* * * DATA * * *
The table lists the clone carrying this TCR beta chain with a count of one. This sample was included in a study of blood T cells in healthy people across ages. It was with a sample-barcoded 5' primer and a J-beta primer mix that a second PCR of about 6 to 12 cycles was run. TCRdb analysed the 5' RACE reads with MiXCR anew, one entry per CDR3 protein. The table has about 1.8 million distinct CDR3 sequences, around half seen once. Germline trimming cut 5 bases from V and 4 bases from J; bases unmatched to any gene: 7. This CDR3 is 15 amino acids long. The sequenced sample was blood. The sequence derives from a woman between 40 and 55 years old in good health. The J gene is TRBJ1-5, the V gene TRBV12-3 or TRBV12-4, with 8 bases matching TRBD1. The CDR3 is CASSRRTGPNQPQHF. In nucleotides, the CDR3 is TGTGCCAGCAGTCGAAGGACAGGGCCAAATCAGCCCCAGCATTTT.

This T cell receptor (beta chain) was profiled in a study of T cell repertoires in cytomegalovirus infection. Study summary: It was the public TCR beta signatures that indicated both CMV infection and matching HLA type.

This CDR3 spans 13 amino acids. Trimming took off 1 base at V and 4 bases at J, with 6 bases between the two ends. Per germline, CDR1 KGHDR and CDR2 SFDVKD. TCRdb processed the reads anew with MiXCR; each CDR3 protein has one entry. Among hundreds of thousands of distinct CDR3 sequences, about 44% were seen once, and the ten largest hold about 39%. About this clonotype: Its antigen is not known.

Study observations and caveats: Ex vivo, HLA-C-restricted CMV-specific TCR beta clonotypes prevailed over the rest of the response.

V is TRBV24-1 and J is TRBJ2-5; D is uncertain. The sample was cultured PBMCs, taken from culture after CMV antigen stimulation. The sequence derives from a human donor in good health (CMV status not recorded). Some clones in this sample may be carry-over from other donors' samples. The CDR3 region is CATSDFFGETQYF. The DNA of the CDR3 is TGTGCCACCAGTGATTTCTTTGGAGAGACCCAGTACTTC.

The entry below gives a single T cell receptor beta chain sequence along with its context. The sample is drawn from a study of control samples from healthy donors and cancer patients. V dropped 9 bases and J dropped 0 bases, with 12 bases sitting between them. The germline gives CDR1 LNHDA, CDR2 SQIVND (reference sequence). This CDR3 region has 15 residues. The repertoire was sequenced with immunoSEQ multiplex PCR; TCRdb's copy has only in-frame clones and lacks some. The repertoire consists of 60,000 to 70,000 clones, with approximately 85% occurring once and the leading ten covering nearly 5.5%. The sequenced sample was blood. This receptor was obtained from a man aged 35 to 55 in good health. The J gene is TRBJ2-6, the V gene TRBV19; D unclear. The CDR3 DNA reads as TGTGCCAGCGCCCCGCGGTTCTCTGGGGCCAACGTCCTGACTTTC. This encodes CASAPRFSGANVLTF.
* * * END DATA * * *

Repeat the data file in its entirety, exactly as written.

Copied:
The table lists the clone carrying this TCR beta chain with a count of one. This sample was included in a study of blood T cells in healthy people across ages. It was with a sample-barcoded 5' primer and a J-beta primer mix that a second PCR of about 6 to 12 cycles was run. TCRdb analysed the 5' RACE reads with MiXCR anew, one entry per CDR3 protein. The table has about 1.8 million distinct CDR3 sequences, around half seen once. Germline trimming cut 5 bases from V and 4 bases from J; bases unmatched to any gene: 7. This CDR3 is 15 amino acids long. The sequenced sample was blood. The sequence derives from a woman between 40 and 55 years old in good health. The J gene is TRBJ1-5, the V gene TRBV12-3 or TRBV12-4, with 8 bases matching TRBD1. The CDR3 is CASSRRTGPNQPQHF. In nucleotides, the CDR3 is TGTGCCAGCAGTCGAAGGACAGGGCCAAATCAGCCCCAGCATTTT.

This T cell receptor (beta chain) was profiled in a study of T cell repertoires in cytomegalovirus infection. Study summary: It was the public TCR beta signatures that indicated both CMV infection and matching HLA type.

This CDR3 spans 13 amino acids. Trimming took off 1 base at V and 4 bases at J, with 6 bases between the two ends. Per germline, CDR1 KGHDR and CDR2 SFDVKD. TCRdb processed the reads anew with MiXCR; each CDR3 protein has one entry. Among hundreds of thousands of distinct CDR3 sequences, about 44% were seen once, and the ten largest hold about 39%. About this clonotype: Its antigen is not known.

Study observations and caveats: Ex vivo, HLA-C-restricted CMV-specific TCR beta clonotypes prevailed over the rest of the response.

V is TRBV24-1 and J is TRBJ2-5; D is uncertain. The sample was cultured PBMCs, taken from culture after CMV antigen stimulation. The sequence derives from a human donor in good health (CMV status not recorded). Some clones in this sample may be carry-over from other donors' samples. The CDR3 region is CATSDFFGETQYF. The DNA of the CDR3 is TGTGCCACCAGTGATTTCTTTGGAGAGACCCAGTACTTC.

The entry below gives a single T cell receptor beta chain sequence along with its context. The sample is drawn from a study of control samples from healthy donors and cancer patients. V dropped 9 bases and J dropped 0 bases, with 12 bases sitting between them. The germline gives CDR1 LNHDA, CDR2 SQIVND (reference sequence). This CDR3 region has 15 residues. The repertoire was sequenced with immunoSEQ multiplex PCR; TCRdb's copy has only in-frame clones and lacks some. The repertoire consists of 60,000 to 70,000 clones, with approximately 85% occurring once and the leading ten covering nearly 5.5%. The sequenced sample was blood. This receptor was obtained from a man aged 35 to 55 in good health. The J gene is TRBJ2-6, the V gene TRBV19; D unclear. The CDR3 DNA reads as TGTGCCAGCGCCCCGCGGTTCTCTGGGGCCAACGTCCTGACTTTC. This encodes CASAPRFSGANVLTF.